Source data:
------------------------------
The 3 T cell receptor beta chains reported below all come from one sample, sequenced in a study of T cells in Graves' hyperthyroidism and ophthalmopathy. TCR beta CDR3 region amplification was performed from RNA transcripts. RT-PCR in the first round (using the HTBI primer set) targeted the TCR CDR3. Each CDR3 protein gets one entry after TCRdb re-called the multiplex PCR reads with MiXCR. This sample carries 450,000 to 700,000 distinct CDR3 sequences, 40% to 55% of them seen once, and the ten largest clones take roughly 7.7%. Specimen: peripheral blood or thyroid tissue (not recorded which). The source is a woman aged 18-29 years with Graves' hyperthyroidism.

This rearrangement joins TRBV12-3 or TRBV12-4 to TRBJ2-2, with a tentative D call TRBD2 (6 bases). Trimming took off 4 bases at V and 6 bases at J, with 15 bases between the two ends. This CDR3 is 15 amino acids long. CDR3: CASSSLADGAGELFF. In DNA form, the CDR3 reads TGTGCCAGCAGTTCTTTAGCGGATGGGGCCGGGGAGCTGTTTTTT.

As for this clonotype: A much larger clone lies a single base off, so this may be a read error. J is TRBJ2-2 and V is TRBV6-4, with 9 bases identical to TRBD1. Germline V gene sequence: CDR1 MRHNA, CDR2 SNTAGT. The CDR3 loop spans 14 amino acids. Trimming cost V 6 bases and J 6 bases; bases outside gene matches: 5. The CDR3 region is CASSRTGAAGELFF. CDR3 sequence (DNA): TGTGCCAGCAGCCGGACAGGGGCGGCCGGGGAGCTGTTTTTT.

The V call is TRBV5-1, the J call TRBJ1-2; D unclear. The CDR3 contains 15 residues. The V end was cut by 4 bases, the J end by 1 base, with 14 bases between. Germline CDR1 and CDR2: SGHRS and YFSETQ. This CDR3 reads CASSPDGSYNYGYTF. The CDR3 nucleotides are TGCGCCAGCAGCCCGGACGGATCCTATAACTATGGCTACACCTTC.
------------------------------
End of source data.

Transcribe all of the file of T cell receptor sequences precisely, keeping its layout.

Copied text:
The 3 T cell receptor beta chains reported below all come from one sample, sequenced in a study of T cells in Graves' hyperthyroidism and ophthalmopathy. TCR beta CDR3 region amplification was performed from RNA transcripts. RT-PCR in the first round (using the HTBI primer set) targeted the TCR CDR3. Each CDR3 protein gets one entry after TCRdb re-called the multiplex PCR reads with MiXCR. This sample carries 450,000 to 700,000 distinct CDR3 sequences, 40% to 55% of them seen once, and the ten largest clones take roughly 7.7%. Specimen: peripheral blood or thyroid tissue (not recorded which). The source is a woman aged 18-29 years with Graves' hyperthyroidism.

This rearrangement joins TRBV12-3 or TRBV12-4 to TRBJ2-2, with a tentative D call TRBD2 (6 bases). Trimming took off 4 bases at V and 6 bases at J, with 15 bases between the two ends. This CDR3 is 15 amino acids long. CDR3: CASSSLADGAGELFF. In DNA form, the CDR3 reads TGTGCCAGCAGTTCTTTAGCGGATGGGGCCGGGGAGCTGTTTTTT.

As for this clonotype: A much larger clone lies a single base off, so this may be a read error. J is TRBJ2-2 and V is TRBV6-4, with 9 bases identical to TRBD1. Germline V gene sequence: CDR1 MRHNA, CDR2 SNTAGT. The CDR3 loop spans 14 amino acids. Trimming cost V 6 bases and J 6 bases; bases outside gene matches: 5. The CDR3 region is CASSRTGAAGELFF. CDR3 sequence (DNA): TGTGCCAGCAGCCGGACAGGGGCGGCCGGGGAGCTGTTTTTT.

The V call is TRBV5-1, the J call TRBJ1-2; D unclear. The CDR3 contains 15 residues. The V end was cut by 4 bases, the J end by 1 base, with 14 bases between. Germline CDR1 and CDR2: SGHRS and YFSETQ. This CDR3 reads CASSPDGSYNYGYTF. The CDR3 nucleotides are TGCGCCAGCAGCCCGGACGGATCCTATAACTATGGCTACACCTTC.